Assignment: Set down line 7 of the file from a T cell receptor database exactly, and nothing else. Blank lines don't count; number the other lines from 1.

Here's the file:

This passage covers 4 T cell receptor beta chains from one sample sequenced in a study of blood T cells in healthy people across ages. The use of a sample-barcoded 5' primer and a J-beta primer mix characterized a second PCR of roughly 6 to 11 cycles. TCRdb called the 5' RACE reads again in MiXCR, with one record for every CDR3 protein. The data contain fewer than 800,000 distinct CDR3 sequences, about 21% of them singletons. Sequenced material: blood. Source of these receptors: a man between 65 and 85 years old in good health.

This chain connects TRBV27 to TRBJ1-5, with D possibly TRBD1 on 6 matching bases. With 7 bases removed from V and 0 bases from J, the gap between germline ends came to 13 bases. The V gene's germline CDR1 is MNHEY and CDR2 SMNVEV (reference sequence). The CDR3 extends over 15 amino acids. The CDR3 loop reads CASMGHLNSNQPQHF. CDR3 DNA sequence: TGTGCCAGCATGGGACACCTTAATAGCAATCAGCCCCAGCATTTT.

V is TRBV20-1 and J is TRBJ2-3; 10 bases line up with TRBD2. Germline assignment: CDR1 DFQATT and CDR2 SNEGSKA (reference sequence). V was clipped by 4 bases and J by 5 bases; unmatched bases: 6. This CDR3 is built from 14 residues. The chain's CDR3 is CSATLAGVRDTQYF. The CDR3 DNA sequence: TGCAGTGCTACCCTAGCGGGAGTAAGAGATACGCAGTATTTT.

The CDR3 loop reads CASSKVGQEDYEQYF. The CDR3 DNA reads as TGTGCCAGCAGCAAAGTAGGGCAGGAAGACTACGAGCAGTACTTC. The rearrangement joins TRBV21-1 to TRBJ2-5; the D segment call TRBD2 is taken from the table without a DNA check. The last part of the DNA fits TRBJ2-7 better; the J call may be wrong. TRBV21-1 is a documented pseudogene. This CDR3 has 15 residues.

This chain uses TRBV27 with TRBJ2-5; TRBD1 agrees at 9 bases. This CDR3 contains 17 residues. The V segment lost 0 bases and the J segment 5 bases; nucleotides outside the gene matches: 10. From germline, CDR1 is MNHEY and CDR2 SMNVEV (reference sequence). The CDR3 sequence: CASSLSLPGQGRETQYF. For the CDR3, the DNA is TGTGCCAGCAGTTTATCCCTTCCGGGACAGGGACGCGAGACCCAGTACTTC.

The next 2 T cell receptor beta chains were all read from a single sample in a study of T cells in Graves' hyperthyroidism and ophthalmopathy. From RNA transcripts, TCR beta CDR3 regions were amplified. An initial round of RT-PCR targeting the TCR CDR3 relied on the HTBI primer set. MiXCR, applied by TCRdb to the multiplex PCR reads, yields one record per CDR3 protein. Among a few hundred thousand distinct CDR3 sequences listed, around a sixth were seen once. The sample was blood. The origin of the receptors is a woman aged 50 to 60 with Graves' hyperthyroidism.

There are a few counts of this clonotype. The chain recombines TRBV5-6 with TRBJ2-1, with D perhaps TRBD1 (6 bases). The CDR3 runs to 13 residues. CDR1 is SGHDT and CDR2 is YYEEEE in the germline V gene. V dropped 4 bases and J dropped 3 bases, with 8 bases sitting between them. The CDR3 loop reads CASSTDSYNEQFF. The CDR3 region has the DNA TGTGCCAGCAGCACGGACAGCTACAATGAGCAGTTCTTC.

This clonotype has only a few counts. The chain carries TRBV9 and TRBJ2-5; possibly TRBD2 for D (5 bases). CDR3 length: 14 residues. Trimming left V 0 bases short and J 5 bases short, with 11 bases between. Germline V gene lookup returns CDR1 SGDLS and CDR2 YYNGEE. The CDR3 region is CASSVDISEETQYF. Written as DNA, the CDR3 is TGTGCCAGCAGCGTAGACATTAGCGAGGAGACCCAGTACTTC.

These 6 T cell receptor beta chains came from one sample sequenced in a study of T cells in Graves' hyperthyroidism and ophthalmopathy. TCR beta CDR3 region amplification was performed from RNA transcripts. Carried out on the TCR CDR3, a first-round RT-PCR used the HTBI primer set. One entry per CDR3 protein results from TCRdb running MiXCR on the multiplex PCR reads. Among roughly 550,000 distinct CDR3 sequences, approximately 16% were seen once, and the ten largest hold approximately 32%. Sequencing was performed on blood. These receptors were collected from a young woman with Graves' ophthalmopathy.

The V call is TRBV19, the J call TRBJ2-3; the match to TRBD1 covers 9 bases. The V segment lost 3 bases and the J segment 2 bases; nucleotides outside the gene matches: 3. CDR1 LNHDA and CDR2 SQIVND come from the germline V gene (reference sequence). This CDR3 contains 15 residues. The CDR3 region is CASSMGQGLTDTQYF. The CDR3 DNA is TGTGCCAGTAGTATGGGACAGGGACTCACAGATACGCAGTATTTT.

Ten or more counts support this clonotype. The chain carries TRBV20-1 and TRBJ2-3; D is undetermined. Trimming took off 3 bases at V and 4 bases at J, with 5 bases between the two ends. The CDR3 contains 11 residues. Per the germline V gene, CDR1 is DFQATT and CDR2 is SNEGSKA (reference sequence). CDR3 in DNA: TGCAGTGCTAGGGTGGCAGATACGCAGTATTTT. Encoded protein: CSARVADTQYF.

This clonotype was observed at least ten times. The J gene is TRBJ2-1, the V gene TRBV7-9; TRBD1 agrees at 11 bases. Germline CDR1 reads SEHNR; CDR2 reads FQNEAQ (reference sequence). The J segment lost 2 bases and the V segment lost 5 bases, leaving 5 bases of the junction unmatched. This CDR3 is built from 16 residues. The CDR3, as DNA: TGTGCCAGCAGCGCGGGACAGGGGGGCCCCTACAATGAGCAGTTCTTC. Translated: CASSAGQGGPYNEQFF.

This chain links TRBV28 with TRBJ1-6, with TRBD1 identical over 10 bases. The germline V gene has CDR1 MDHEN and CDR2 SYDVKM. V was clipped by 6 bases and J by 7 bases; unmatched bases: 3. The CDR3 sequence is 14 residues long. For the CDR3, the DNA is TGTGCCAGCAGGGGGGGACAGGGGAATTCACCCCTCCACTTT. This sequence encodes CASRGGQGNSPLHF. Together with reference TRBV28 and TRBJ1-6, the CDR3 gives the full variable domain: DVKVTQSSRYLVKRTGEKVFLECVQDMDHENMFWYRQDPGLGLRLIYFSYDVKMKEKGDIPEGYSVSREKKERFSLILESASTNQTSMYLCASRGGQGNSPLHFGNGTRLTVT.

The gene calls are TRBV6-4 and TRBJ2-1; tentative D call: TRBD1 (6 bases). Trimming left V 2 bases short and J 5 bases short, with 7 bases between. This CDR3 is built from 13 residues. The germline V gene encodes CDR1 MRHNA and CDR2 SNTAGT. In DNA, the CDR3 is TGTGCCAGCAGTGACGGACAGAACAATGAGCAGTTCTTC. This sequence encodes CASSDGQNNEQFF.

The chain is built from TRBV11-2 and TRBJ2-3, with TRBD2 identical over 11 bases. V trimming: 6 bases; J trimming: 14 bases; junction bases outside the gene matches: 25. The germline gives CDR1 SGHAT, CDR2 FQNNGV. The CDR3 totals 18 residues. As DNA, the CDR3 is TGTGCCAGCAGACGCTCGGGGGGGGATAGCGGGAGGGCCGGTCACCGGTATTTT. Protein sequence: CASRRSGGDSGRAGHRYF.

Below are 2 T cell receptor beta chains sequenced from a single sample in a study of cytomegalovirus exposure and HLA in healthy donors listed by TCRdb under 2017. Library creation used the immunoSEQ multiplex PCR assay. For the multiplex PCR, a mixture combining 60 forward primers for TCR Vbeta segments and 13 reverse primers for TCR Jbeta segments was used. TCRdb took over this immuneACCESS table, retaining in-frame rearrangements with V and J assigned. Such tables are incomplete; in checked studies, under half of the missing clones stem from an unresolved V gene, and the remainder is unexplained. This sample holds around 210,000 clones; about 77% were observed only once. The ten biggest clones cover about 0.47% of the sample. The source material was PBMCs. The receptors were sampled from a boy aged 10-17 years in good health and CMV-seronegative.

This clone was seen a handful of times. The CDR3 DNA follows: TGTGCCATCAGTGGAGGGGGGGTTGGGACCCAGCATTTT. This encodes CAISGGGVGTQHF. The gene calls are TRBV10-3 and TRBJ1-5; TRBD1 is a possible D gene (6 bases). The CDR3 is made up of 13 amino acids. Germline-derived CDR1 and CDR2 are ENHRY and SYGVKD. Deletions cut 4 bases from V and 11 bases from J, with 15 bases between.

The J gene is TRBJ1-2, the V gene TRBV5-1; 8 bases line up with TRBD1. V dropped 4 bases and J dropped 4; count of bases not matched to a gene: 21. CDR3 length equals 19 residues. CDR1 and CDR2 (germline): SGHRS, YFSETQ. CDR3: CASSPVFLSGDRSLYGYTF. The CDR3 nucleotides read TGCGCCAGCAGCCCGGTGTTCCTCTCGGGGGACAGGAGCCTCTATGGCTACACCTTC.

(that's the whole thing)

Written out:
There are a few counts of this clonotype. The chain recombines TRBV5-6 with TRBJ2-1, with D perhaps TRBD1 (6 bases). The CDR3 runs to 13 residues. CDR1 is SGHDT and CDR2 is YYEEEE in the germline V gene. V dropped 4 bases and J dropped 3 bases, with 8 bases sitting between them. The CDR3 loop reads CASSTDSYNEQFF. The CDR3 region has the DNA TGTGCCAGCAGCACGGACAGCTACAATGAGCAGTTCTTC.